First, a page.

[ Parent ]

              •  I am not (1+ / 0-)
                Recommended by:

                waving my arms and calling people names. I have however taken the stance of the President, The Treasury, Laurence Tribe, etc. To argue that simply minting a coin with some arbitrary value made up out of thin air is a responsible way to address fiscal problems is, like I said, silly.

                •  We have no fiscal problems (4+ / 0-)

                  But the only "fiscal problem" we have is the idea that we have "fiscal problems". The economists and politicans of 1950 would have laughed at our current problems. They had lived through the Depression, and seen what works. Government spending. Financial regulation. Honesty.

                  They would have solved for another few decades, the 2008 GFC in a few months. Modern "economics" turned into a subdiscipline of astrology around 1970 - exactly when Nixon simplified things and made Keynes truer than ever before.

                  Again, the Treasury prints bonds out of thin air. For practically all intents and purposes, this is printing money out of thin air. There is a crazy, idiosyncratic limit on the amount of these bonds. There is no such limit on the amount of the bonds which are called "platinum coins".  So why not print/mint the "platinum coins"? No reason at all not to.

                  •  So, SO TRUE! It's like Krugman's theory about (1+ / 0-)
                    Recommended by:

                    economists suddenly entering a "Dark Age" when they either forgot or decided to deny everything they had learned (and proved) before. It's so frustrating, especially for those of us in the real hard sciences who have to fight for every proven theory and then hang on to it for dear life. (Please forgive the physics bias. My peeps would kill for a unifying theory as complete as economists  managed to lose right along with the keys to the economy. Maybe the first thing we should use some of that PCS for is buying a clapper for every economist so they can remember where they put their education.) THUMP!

                    "When in doubt, do the brave thing." - Jan Smuts

                    by bunnygirl60 on Tue Jan 15, 2013 at 01:07:05 PM PST

                    [ Parent ]

                    •  Yup, Krugman's Dark Age is/was very real (1+ / 0-)
                      Recommended by:

                      It happens in other fields too, even the "hard" sciences. Planck's idea of progress occurring by funerals isn't always right. The rebellious young are sometimes brilliant innovators. But sometimes they just tear down works of genius that they do not understand, and replace them with boring, decrepit superstitions.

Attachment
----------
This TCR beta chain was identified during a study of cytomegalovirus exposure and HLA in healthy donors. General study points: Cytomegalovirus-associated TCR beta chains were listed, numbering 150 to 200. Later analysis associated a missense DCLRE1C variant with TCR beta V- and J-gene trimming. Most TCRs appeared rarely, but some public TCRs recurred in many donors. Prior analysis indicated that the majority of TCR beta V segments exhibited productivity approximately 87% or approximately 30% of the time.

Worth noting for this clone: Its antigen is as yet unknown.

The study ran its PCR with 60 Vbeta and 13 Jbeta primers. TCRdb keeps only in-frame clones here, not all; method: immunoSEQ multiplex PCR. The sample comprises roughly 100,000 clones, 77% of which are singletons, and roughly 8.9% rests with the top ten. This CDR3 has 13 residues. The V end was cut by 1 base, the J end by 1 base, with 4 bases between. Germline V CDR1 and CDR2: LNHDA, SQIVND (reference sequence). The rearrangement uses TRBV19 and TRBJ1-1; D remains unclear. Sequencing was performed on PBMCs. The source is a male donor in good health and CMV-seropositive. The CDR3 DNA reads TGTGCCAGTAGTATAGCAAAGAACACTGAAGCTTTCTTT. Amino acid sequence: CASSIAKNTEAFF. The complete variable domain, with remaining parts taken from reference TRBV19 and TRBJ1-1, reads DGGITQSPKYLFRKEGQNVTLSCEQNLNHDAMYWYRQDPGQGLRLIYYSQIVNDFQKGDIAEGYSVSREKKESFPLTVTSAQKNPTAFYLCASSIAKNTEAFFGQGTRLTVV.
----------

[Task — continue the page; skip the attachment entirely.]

But what happened in economics is a truly spectacular triumph of this human spirit. Of Stupidity.

                      It was as if Galileo got everybody to look through his telescope at the moons of Jupiter. And rather than inquisitioning him, they all said: Well, thank you Galileo! That proves the world is flat, and the sun revolves around it.


                  •  good grief (0+ / 0-)

                    "Again, the Treasury prints bonds out of thin air. " No it doesn't. They have to be purchased, by other entities, with real or promised currency.

                    No fiscal problem? 16 trillion in debt?

                    Rising inequality?

                    Spending (24 % of GDP) is at the 4th highest level in 40 years?

                    Revenue (15%) at the 3rd lowest in 40 years?

                    And the projections are exponentially worse?

                    SS will be in the red in 2033, medicare in 2024.

                    No fiscal problem? Just make up a coin? And "poof"! It's all better?

                    I wish were as sanguine about my parents', my own, and my children's future. Gimmie' some of what you're smokin'.

                    •  That's right. (0+ / 0-)

                      No fiscal problem--every bond is purchased with money the government deficit spent in the first place.  Without past deficit spending there wouldn't be any reserves around to buy them with. And since we're talking about paying off the debt, let's also understand that the debt that we are taking away is really the Private and External Sectors net savings in US dollars. That's right--every dime ever net saved by the Private Sector in a country that runs an external deficit, was deficit spent by the government first.  I don't see the Private sector taking this very well in the long run. Especially when saving is the sacred cow of finance!

                      •  what? (0+ / 0-)